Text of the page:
"One small step for ESG, one giant leap for Ethereum..."
That is how Deutsche Bank's Marion Laboure described the events that occurred in the world's second largest cryptocurrency overnight.
After years of anticipation, Ethereum's seismic shift from Proof-of-Work to Proof-of-Stake went off without a hitch.
Ethereum co-founder Vitalik Buterin said he is “absolutely excited about being exited from the proof-of-work era," adding:
“[It] has obviously been a dream for the Ethereum ecosystem since pretty much the beginning. We started the proof-of-stake research with that blog post on Slosher back in January 2014.”
As CoinTelegraph reports, the Merge can be seen as reinventing the laws of physics, according to Buterin. PoW operates with the usage of real-world functionalities such as electricity, hardware and computers. Whereas with PoS, everything is virtualized, “basically letting us create a simulated universe that has its own laws of physics.”
Buterin congratulated the community and ushered in the next era of Ethereum via Twitter:
And we finalized!— vitalik.eth (@VitalikButerin) September 15, 2022
Happy merge all. This is a big moment for the Ethereum ecosystem. Everyone who helped make the merge happen should feel very proud today.
While price action has been a little choppy, the 'Merge' successfully completed - as we predicted - in a very 'boring' way.
Speaking to Cointelegraph, StarkWare president and co-founder Eli Ben-Sasson that “the immediate importance of the Merge is the dramatic effect on energy consumption.”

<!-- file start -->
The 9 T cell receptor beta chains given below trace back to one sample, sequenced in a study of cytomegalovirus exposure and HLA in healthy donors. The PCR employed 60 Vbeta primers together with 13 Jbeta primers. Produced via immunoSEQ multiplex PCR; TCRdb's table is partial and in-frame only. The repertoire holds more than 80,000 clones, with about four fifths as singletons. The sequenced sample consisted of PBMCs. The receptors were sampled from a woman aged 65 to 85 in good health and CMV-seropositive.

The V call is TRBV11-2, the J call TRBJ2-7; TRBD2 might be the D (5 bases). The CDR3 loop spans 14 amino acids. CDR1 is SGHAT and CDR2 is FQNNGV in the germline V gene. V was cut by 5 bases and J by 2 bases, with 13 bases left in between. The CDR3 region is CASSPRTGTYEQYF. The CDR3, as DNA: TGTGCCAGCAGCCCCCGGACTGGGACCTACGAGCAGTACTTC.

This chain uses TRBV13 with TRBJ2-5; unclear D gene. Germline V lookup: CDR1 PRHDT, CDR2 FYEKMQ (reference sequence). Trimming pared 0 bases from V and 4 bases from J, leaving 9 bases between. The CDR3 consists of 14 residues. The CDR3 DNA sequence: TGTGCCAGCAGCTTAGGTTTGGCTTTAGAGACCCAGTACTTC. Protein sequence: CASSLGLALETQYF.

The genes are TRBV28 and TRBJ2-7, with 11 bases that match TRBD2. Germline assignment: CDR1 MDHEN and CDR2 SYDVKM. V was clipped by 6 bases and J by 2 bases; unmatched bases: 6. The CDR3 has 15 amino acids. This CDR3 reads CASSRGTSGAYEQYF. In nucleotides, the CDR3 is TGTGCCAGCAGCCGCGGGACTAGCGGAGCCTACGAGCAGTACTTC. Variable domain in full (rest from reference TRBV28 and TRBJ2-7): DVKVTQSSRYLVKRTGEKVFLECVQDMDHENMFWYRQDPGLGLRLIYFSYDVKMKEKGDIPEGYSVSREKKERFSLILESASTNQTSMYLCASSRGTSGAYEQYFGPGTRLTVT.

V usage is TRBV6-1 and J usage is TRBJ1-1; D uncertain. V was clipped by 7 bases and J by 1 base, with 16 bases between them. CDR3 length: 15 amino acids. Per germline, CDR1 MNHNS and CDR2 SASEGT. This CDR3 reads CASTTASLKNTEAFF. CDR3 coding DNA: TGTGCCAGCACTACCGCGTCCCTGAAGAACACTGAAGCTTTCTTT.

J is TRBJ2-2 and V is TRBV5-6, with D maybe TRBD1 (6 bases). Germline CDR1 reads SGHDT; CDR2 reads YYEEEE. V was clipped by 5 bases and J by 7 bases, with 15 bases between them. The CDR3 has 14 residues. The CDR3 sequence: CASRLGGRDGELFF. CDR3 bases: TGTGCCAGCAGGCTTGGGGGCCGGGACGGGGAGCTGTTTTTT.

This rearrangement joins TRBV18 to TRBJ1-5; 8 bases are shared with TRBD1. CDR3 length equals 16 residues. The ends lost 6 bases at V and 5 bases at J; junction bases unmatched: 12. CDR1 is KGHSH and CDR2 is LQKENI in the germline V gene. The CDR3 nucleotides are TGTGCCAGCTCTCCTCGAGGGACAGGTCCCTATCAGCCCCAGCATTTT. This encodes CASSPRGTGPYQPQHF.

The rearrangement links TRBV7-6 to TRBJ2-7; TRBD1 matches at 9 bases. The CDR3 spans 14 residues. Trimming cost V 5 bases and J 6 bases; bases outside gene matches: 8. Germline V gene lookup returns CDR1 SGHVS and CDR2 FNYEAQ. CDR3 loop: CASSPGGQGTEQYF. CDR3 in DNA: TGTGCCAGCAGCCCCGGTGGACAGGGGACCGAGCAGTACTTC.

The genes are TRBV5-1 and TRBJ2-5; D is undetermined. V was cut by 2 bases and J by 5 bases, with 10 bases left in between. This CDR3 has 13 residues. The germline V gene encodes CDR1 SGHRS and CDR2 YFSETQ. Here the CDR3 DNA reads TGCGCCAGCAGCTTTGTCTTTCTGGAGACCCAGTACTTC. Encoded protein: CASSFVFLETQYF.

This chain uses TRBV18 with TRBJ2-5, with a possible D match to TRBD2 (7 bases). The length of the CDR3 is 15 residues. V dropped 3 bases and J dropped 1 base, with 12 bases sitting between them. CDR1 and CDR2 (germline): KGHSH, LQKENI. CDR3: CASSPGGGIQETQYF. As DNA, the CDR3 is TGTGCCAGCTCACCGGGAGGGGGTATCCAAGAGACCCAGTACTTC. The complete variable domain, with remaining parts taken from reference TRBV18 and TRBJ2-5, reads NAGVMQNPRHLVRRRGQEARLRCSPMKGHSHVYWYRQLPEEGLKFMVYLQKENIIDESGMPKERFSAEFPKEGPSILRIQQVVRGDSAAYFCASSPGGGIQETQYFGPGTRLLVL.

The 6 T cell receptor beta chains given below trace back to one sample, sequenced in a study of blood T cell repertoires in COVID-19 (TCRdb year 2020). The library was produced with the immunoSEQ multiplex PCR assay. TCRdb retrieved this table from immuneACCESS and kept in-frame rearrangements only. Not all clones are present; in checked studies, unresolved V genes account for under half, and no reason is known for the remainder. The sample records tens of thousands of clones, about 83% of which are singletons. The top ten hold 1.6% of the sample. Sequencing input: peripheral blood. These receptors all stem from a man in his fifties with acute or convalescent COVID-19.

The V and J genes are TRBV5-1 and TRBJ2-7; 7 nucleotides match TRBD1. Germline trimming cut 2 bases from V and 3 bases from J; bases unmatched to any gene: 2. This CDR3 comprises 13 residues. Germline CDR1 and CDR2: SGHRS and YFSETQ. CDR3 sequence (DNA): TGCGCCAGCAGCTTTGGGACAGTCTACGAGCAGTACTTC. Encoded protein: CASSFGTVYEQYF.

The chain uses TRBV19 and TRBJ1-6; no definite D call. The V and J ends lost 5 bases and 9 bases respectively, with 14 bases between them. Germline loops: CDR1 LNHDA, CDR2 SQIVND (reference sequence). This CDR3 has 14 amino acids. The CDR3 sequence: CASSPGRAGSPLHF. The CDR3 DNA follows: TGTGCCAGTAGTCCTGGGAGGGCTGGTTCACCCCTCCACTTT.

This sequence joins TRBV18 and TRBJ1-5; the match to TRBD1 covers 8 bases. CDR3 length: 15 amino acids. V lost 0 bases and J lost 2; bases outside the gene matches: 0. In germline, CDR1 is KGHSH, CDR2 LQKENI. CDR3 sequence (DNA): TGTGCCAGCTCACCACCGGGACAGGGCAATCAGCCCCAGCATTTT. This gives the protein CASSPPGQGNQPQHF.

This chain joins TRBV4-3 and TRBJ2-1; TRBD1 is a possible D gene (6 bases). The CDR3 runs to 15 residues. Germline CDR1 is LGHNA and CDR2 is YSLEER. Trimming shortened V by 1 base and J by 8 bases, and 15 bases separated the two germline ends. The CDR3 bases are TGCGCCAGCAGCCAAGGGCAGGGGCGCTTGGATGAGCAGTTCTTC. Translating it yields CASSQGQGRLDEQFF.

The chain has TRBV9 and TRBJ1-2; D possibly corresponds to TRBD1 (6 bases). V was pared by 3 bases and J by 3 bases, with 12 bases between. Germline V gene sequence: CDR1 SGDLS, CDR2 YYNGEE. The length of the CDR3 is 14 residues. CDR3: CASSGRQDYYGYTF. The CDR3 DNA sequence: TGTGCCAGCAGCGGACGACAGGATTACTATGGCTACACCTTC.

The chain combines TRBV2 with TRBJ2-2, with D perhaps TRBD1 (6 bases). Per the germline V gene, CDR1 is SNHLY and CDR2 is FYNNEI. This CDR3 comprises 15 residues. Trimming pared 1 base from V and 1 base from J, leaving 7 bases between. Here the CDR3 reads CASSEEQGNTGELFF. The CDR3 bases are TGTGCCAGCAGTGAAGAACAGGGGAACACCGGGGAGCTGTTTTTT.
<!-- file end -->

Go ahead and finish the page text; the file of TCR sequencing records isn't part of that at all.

Ben-Sasson said it also marks “the first step in a process that will lead to exceedingly widespread adoption of Ethereum,” stating:
“It starts a chain reaction of changes. The end result will be the very broad use of Ethereum’s computing power, and the general population using blockchain-based apps in many different areas of life.”
The Merge has come on the back of several years of hard work from the Ethereum Foundation.
With the Merge complete, the “Surge,” “Verge,” “Purge” and “Splurge” are the final stages left on the Ethereum technical roadmap.
.@VitalikButerin claims that #Ethereum will be able to to process "100,000 transactions per second", following the completion of 5 key phases:— Miles Deutscher (@milesdeutscher) July 22, 2022
• The Merge
• The Surge
• The Verge
• The Purge
• The Splurge
A quick breakdown of what each stage means for $ETH. 👇 pic.twitter.com/FnaWww8mHZ
The Surge will increase scalability for rollups through sharding, the Verge will achieve statelessness through Verkle trees, the Purge will eliminate historical data and technical debt, and the Splurge will involve a number of small miscellaneous upgrades.
As Deutsche Bank reflects, if the proof-of-stake system in fact proves to be a greener alternative, then regulators might increasingly force the proof-of-work cryptocurrencies to cut down energy usage.
Regulatory pressures on PoW may increase
In first drafts of MiCAR, there were proposals to ban all PoW consensus mechanisms, primarily due to concerns about energy intensity. This would have essentially been a de facto ban on cryptocurrencies such as Bitcoin and Ethereum. However, that proposal never advanced through the voting process and the final wording of the bill stalled. In August, another attempt to undermine PoW through regulation was stopped when EU parliamentarians voted against funding a study on the environmental impact of PoW Bitcoin mining. With Ethereum's transition to PoS now almost complete, the pressure to restrict cryptocurrency energy consumption will likely increase. We can also expect more heated discussions about the costs and benefits of PoW.